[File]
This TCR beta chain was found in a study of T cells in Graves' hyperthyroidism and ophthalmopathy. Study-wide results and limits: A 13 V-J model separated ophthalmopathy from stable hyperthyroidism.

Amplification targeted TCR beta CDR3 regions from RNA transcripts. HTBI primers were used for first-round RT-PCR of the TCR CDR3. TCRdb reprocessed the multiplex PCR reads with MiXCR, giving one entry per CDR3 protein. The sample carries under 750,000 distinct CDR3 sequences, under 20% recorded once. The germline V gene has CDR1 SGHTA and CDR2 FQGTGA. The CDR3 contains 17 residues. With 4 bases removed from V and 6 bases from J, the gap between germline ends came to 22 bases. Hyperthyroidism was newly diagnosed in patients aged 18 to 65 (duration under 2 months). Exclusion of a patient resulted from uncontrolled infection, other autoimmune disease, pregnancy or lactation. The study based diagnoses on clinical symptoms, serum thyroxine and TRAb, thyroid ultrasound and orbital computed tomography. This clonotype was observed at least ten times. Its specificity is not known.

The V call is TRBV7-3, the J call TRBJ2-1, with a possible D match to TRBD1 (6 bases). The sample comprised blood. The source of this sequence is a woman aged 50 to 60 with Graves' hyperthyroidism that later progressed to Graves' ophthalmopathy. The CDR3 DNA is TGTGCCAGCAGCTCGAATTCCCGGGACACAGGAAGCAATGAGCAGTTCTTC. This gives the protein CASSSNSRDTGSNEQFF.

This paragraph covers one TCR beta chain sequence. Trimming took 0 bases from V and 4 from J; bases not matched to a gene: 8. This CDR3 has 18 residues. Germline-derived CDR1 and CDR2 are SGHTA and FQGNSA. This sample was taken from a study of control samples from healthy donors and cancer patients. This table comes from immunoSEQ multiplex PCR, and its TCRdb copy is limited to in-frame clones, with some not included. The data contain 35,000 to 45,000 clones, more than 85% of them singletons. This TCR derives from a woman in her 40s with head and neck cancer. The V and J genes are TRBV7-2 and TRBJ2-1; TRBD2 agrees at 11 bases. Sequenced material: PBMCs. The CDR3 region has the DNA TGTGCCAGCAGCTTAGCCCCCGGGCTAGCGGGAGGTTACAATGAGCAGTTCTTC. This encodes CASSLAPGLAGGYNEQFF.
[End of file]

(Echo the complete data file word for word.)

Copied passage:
This TCR beta chain was found in a study of T cells in Graves' hyperthyroidism and ophthalmopathy. Study-wide results and limits: A 13 V-J model separated ophthalmopathy from stable hyperthyroidism.

Amplification targeted TCR beta CDR3 regions from RNA transcripts. HTBI primers were used for first-round RT-PCR of the TCR CDR3. TCRdb reprocessed the multiplex PCR reads with MiXCR, giving one entry per CDR3 protein. The sample carries under 750,000 distinct CDR3 sequences, under 20% recorded once. The germline V gene has CDR1 SGHTA and CDR2 FQGTGA. The CDR3 contains 17 residues. With 4 bases removed from V and 6 bases from J, the gap between germline ends came to 22 bases. Hyperthyroidism was newly diagnosed in patients aged 18 to 65 (duration under 2 months). Exclusion of a patient resulted from uncontrolled infection, other autoimmune disease, pregnancy or lactation. The study based diagnoses on clinical symptoms, serum thyroxine and TRAb, thyroid ultrasound and orbital computed tomography. This clonotype was observed at least ten times. Its specificity is not known.

The V call is TRBV7-3, the J call TRBJ2-1, with a possible D match to TRBD1 (6 bases). The sample comprised blood. The source of this sequence is a woman aged 50 to 60 with Graves' hyperthyroidism that later progressed to Graves' ophthalmopathy. The CDR3 DNA is TGTGCCAGCAGCTCGAATTCCCGGGACACAGGAAGCAATGAGCAGTTCTTC. This gives the protein CASSSNSRDTGSNEQFF.

This paragraph covers one TCR beta chain sequence. Trimming took 0 bases from V and 4 from J; bases not matched to a gene: 8. This CDR3 has 18 residues. Germline-derived CDR1 and CDR2 are SGHTA and FQGNSA. This sample was taken from a study of control samples from healthy donors and cancer patients. This table comes from immunoSEQ multiplex PCR, and its TCRdb copy is limited to in-frame clones, with some not included. The data contain 35,000 to 45,000 clones, more than 85% of them singletons. This TCR derives from a woman in her 40s with head and neck cancer. The V and J genes are TRBV7-2 and TRBJ2-1; TRBD2 agrees at 11 bases. Sequenced material: PBMCs. The CDR3 region has the DNA TGTGCCAGCAGCTTAGCCCCCGGGCTAGCGGGAGGTTACAATGAGCAGTTCTTC. This encodes CASSLAPGLAGGYNEQFF.